I belonged to writing groups for many years when I started writing for real. Luckily, the groups contained a few skilled writers who were sensitive, insightful readers, who also wanted my work to succeed (they also contained folks who occasionally were helpful, and one or two who I learned weren’t useful in the least).
But I haven’t been in a group for years. I depend on willing friends who don’t have writing or workshop backgrounds. They want to help, but they might not know where to start or what I need to hear. I can get useful reactions to the story if I suggest these responses:
First, did the story work for you? I want to know if the reader liked the story. What did you like? This is a broad, global type of question. If the story doesn’t work for the reader for whatever reason, that will give me pause as a writer. It could mean I chose the wrong reader for the piece. I need more feedback.
Second, did the story provoke anything for you? Did it leave you thoughtful or change your mood? Did you feel moved by it and what did that?
Third, what did you like most? What caught your eye? Were there specific moments, scenes, lines, and/or wordings that tickled you?
Fourth, did you not understand anything or feel confused by it. Where were those specific moments, scenes, lines, and/or wordings that tripped you up?
Next, did the story drag in places?
Was there any place in the story that felt rushed or you really wanted to know more about?
What did you think about the characters?
Any other thoughts? This might be the place where an analytic reader might say what they thought the story was about, or what they thought they were supposed to get out of it. You never know what might come out of this question, but I listen carefully to those random observations.
Oh, and by the way, did you run across obvious typos or miswordings? I don’t expect my first readers to proofread for me, but if they see something, I appreciate hearing about it.
You might notice that I don’t ask my reader for suggestions on how to improve the story. I don’t know who it was that said, “Anything a reader notices is a flaw probably is right. Anyway, a reader suggests how to change it is probably wrong,” but in general that strikes me as true. A reader might see a problem with a paragraph, and then suggest a way to improve it, but you realize the fault actually was in how the paragraph was set up. You have to rewrite something pages earlier to make the “flawed” section work. Also, I’ve had readers go to town at length about something in a story and then go through gyrations to suggest how to fix it. All I did was delete it. Problem solved.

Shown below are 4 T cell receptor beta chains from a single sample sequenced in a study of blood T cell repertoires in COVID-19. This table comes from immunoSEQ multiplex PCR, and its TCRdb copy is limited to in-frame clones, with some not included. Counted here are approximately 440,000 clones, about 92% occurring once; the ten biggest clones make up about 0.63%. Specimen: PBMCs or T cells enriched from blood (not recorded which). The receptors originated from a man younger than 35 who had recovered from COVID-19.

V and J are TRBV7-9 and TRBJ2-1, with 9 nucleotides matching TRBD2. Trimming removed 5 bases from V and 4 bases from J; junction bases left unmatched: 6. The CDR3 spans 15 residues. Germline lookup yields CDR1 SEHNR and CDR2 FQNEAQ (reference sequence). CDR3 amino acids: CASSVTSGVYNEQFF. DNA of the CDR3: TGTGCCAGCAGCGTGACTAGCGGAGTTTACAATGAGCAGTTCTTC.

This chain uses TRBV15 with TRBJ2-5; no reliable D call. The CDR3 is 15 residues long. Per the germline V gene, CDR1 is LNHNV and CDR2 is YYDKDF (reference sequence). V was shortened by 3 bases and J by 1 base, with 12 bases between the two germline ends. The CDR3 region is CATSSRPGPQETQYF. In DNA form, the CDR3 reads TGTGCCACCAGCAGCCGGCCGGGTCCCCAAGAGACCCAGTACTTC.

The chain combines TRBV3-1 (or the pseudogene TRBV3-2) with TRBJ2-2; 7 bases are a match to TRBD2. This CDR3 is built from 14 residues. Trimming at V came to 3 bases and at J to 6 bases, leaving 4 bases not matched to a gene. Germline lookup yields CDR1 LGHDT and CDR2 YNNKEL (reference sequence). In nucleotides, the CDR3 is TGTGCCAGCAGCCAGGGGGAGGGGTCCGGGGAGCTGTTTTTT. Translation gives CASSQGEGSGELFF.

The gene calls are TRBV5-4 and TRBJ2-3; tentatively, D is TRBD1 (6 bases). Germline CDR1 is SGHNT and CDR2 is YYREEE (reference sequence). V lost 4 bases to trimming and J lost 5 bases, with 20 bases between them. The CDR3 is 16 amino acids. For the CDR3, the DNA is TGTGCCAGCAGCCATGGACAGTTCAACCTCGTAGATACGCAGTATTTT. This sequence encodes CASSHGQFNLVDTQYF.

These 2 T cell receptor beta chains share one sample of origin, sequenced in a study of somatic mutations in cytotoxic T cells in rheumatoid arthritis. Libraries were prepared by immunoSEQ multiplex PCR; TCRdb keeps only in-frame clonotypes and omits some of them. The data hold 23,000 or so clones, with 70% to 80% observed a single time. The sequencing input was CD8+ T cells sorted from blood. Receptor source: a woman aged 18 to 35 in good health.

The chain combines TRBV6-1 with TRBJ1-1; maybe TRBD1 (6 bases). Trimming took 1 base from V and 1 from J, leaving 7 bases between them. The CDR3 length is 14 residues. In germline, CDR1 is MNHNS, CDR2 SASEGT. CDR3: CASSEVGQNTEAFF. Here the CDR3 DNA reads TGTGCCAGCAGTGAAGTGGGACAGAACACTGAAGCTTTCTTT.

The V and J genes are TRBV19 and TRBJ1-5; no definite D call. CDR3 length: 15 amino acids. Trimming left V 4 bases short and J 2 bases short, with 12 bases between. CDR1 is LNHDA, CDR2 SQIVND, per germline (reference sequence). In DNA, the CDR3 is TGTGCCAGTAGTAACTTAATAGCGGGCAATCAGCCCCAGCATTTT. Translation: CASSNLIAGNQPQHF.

The point of all this is that a reader who just says, “I thought it was cool. Thanks for sharing,” might be affirming, but they’re not helpful. When I share a draft, I’m hoping for meaningful feedback that will give me an outsider perspective on the story. The longer I can get them to talk about the story, and the more different ways they approach the story, the better.
Here’s an example. My wife is not a writer, but she’s a reader and she’s been living with a writer for a long time. She read my latest piece and asked a basic question: Why did I have two policemen in the opening scene who I identified as the “man officer” and the “woman officer.” Later in the scene, I shortened it to “the man” and “the woman.” My wife said she stumbled when she read that. Why didn’t they have names?
I did the tiniest rewrite of the scene, giving them names, and it was way better.